Contra Interreligious Ignorance

Cambridge, MA. The New York Times for Monday, October 13 caught my eye three times over with items of sadness that pertain to interreligious relations, interreligious thinking. On the front page, one article talked about the campaign dedicated to spreading the rumor that Barack Obama is a Muslim. A second front-page story recounted the ongoing violence against Christians in Orissa, and efforts to “reconvert” Christians to Hinduism. Inside, a third report narrated recent violence against the tiny Christian minority in Iraq, in the town of Mosul.

     Each story is of course a world unto itself, and each case requires a different kind of analysis. But among other things, they all show us how ignorant people can be of other people and their religions and, in these cases at least, the apparent unwillingness — rooted in ignorance — even to imagine properly the religious worlds of others. The campaign against Barack Obama may be nothing but a deliberate effort to confuse voters — since Mr. Obama is a lifelong Christian — but it also bears with it the unexamined presupposition that there is something wrong with being a Muslim, or that it would be bad for the United States to have a Muslim president. (See my earlier reflection on this theme.) The violence in Orissa is certainly not simply a matter of misunderstanding, but there is a duty — not just now, when the fires are burning — but as a regular part of life, for people who live as neighbors to understand the faith and practices of those neighbors. Majorities in particular are obliged to learn from religious minorities, not just tolerating, to some extent, their existence. The same applies to the situation in Iraq. It is very good for communities to live without fighting, but it is not enough, since such a “peace” today may erupt in warfare tomorrow. It is necessary to keep banishing ignorance by learning from one another, allowing the ideas, images, practices of our neighbors to enter deep inside us, so that we will find it very hard, perhaps impossible, to treat the other as a stranger, threat, or enemy.


     Yes, it is also obvious that no amount of book-learning guarantees that ill-will and violence and lying will not occur. Sin is not reducible to ignorance. But since we can learn, and can open our minds, it becomes culpable ignorance not to keep learning about one another. If Christians and Hindus and Muslims — in these stories — knew more of one another’s traditions in detail and close up, we would surely be more disposed to respect one another and resist the sin of interreligious animosity.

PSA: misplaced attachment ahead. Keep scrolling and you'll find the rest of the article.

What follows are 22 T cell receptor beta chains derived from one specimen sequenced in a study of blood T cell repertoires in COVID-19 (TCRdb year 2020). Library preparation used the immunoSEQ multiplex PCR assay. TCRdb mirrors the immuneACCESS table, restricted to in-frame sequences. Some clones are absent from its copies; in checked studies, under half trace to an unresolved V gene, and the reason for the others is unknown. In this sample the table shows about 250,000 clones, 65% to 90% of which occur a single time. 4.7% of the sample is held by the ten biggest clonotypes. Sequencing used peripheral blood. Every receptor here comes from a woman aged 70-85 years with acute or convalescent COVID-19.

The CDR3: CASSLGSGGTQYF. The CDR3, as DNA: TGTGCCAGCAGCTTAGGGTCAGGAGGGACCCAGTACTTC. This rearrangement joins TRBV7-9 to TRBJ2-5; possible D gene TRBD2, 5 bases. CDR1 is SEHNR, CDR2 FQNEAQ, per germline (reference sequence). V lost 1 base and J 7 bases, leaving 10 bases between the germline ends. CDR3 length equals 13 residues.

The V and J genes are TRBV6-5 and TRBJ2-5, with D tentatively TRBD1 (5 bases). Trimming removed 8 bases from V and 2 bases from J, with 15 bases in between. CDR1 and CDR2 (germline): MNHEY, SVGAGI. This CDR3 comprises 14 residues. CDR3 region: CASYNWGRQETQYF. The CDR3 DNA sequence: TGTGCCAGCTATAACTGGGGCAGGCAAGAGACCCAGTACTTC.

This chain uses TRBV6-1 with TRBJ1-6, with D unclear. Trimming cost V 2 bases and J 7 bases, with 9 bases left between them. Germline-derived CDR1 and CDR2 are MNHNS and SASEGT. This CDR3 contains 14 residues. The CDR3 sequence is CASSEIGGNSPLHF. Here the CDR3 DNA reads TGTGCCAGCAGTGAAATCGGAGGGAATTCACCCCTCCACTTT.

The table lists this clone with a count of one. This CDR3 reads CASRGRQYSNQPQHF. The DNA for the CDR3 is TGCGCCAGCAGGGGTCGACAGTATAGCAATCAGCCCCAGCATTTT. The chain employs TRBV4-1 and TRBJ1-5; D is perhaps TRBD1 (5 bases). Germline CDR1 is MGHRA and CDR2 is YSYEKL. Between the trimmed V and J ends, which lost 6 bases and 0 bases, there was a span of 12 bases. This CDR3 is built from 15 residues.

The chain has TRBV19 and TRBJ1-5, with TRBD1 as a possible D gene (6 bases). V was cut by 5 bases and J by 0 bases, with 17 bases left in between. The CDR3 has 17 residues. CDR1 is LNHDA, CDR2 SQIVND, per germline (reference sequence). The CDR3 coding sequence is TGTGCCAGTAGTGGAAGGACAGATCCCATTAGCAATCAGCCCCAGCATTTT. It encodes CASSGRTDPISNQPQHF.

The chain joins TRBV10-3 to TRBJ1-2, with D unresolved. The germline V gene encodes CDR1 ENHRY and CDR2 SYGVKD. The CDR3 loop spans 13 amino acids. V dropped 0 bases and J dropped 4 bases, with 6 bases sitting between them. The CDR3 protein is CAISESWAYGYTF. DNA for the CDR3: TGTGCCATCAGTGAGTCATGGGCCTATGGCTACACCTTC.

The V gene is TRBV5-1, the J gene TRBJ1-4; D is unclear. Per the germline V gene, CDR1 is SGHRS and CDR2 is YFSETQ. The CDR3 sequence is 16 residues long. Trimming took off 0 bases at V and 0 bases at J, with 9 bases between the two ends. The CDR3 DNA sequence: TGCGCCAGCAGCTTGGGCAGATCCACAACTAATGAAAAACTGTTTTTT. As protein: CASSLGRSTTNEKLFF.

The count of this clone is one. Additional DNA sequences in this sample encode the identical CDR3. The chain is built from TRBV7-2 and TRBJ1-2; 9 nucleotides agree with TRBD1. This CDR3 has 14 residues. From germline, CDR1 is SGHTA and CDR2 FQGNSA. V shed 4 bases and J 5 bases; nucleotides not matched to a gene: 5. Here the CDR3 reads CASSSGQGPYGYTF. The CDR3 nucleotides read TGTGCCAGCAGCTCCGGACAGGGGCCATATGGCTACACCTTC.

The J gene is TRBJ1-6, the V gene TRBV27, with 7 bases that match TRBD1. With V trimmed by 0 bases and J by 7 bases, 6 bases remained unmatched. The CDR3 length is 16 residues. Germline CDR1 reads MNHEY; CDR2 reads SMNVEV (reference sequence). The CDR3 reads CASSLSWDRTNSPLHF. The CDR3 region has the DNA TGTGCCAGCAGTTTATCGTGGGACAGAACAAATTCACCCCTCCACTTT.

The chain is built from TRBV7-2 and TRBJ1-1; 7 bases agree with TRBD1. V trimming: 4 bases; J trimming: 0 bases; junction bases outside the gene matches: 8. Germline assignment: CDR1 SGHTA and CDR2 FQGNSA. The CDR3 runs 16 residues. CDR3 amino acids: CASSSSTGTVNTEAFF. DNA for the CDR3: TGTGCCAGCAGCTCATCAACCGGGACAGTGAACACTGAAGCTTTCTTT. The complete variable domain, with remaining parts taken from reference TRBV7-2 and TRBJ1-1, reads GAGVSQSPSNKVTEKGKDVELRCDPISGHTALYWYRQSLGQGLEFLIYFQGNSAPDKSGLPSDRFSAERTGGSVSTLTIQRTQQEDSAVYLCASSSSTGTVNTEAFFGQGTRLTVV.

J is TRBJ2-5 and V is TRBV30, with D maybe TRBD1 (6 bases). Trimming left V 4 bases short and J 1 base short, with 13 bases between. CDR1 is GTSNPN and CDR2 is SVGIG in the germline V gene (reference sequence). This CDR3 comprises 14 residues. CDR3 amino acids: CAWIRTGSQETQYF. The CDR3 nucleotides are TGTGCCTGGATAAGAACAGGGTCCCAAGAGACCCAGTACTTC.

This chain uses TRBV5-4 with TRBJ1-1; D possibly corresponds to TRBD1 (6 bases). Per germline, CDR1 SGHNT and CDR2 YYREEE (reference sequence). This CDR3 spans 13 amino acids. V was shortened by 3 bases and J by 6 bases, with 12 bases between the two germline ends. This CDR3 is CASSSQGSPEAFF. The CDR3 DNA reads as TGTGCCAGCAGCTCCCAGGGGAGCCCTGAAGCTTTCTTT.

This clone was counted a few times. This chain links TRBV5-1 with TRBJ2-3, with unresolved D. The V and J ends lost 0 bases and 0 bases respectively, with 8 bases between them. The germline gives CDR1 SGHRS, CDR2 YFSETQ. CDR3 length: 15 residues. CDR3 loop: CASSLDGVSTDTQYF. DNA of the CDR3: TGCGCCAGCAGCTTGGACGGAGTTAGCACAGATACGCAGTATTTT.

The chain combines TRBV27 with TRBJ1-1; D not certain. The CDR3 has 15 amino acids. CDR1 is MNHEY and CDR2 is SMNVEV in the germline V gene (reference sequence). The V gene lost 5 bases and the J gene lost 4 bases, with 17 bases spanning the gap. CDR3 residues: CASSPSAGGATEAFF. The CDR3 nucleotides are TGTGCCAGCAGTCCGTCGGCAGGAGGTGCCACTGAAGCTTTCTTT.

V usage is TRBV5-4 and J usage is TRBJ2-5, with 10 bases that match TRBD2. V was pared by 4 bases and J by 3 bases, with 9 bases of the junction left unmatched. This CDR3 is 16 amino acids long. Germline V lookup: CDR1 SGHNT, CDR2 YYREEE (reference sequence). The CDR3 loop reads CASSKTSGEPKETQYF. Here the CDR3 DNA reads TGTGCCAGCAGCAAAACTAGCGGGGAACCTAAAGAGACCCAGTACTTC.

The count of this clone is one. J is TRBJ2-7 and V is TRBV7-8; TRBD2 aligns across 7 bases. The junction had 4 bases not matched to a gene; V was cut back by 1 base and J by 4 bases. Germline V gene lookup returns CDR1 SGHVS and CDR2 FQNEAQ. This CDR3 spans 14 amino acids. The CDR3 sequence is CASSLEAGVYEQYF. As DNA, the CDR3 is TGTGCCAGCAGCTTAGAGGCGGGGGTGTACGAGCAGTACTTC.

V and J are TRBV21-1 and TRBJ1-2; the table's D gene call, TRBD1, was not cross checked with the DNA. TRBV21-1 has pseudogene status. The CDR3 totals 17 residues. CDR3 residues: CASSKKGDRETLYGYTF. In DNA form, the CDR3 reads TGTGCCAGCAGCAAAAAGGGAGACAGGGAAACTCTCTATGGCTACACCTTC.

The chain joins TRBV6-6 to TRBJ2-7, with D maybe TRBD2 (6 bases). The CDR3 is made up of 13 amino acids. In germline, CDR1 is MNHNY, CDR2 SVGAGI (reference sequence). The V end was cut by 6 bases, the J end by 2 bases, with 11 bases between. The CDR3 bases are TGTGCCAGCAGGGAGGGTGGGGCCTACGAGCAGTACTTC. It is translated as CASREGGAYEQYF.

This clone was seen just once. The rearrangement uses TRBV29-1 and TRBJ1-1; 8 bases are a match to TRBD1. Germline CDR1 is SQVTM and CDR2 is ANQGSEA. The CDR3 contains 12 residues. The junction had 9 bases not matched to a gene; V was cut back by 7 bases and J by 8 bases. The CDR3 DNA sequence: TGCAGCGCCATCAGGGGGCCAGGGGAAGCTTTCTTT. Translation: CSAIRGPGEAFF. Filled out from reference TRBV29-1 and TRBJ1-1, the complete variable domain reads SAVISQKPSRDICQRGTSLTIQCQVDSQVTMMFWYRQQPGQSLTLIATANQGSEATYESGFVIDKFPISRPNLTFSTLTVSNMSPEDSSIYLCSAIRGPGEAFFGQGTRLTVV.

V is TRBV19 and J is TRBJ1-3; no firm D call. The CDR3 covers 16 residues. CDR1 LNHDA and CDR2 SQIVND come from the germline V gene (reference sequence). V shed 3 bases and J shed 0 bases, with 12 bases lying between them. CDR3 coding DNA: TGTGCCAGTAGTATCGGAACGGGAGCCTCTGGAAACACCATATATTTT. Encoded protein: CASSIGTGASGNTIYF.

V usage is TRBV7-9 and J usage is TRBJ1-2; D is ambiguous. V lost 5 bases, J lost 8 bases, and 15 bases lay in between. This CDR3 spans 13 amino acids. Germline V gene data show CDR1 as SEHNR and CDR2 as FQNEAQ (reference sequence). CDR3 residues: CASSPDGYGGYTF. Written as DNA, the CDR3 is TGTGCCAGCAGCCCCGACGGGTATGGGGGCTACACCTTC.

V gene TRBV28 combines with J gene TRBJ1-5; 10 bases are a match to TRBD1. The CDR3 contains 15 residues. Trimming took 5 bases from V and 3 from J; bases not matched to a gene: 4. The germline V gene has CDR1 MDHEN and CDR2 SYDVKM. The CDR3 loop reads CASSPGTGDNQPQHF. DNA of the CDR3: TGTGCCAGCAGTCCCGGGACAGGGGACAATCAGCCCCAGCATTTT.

Of course, this applies to the people we read about in the newspapers, but it applies as well to us when we may be tempted to judge those we are reading about, “as if” we understood how they think, what they believe. If we are Christians, in particular, we have much to learn from our Hindu and Muslim neighbors, and we need not to judge them on the basis of the violence of the few.

Comments are automatically closed two weeks after an article's initial publication. See our comments policy for more.
9 years 1 month ago
''If Christians and Hindus and Muslims — in these stories — knew more of one another’s traditions in detail and close up, we would surely be more disposed to respect one another and resist the sin of interreligious animosity.'' This is a valuable thought and is truly in the Christian tradition of showing love and respect for one's neighbor. Unfortunately, not all religious traditions share this view. Muslims are actually enjoined from studying and understanding other religious views, because it might make them question their own faith, which they believe to be the absolute and only revealed truth of God. A conversation only bears fruit if both sides are talking, and I fear that Muslims are not interested in conversation, only the conversion of others.
9 years 1 month ago
When the Dalai Lama, after a visit to Spain, was asked what was wisdom, he responded: "Ask Father Basili." For the past twenty years, Father Basili Girbau,OSB has been living in a remote cave in the mountains of Montserrat. He doesn't like hearing about his relation with the Dalai Lama, although everyone in the monastery a thousand steps below knows that the Dalai Lama calls him by telephone. Nor does Father Basili like it when he is asked about wisdom. "Figure it out yourself," he replies...


Don't miss the best from America

Sign up for our Newsletter to get the Jesuit perspective on news, faith and culture.

The latest from america

“To love the poor means to combat all forms of poverty, spiritual and material."
Gerard O’ConnellNovember 19, 2017
Cardinal Blase J. Cupich of Chicago speaks Nov. 13 during the fall general assembly of the U.S. Conference of Catholic Bishops in Baltimore. (CNS photo/Bob Roller)
Cardinal Bernardin’s consistent ethic of life could be helpful as the church grapples with issues like migration, health care and even taxes, some bishops say.
Michael J. O’LoughlinNovember 17, 2017
Giant machines dig for brown coal at the open-cast mining Garzweiler in front of a power plant near the city of Grevenbroich in western Germany in April 2014. (AP Photo/Martin Meissner, File)
“What we need to do is just continue to live out the challenge of ‘Laudato Si’,’ which is to examine our relationship with the earth, with God and with each other to see how we can become better stewards of this gift of the earth.”
Kevin ClarkeNovember 17, 2017
Hipsters love the authentic, the craft and the obscure—which is exactly why Catholicism, in its practices and its aesthetic, is perfectly suited for them.
Zac DavisNovember 17, 2017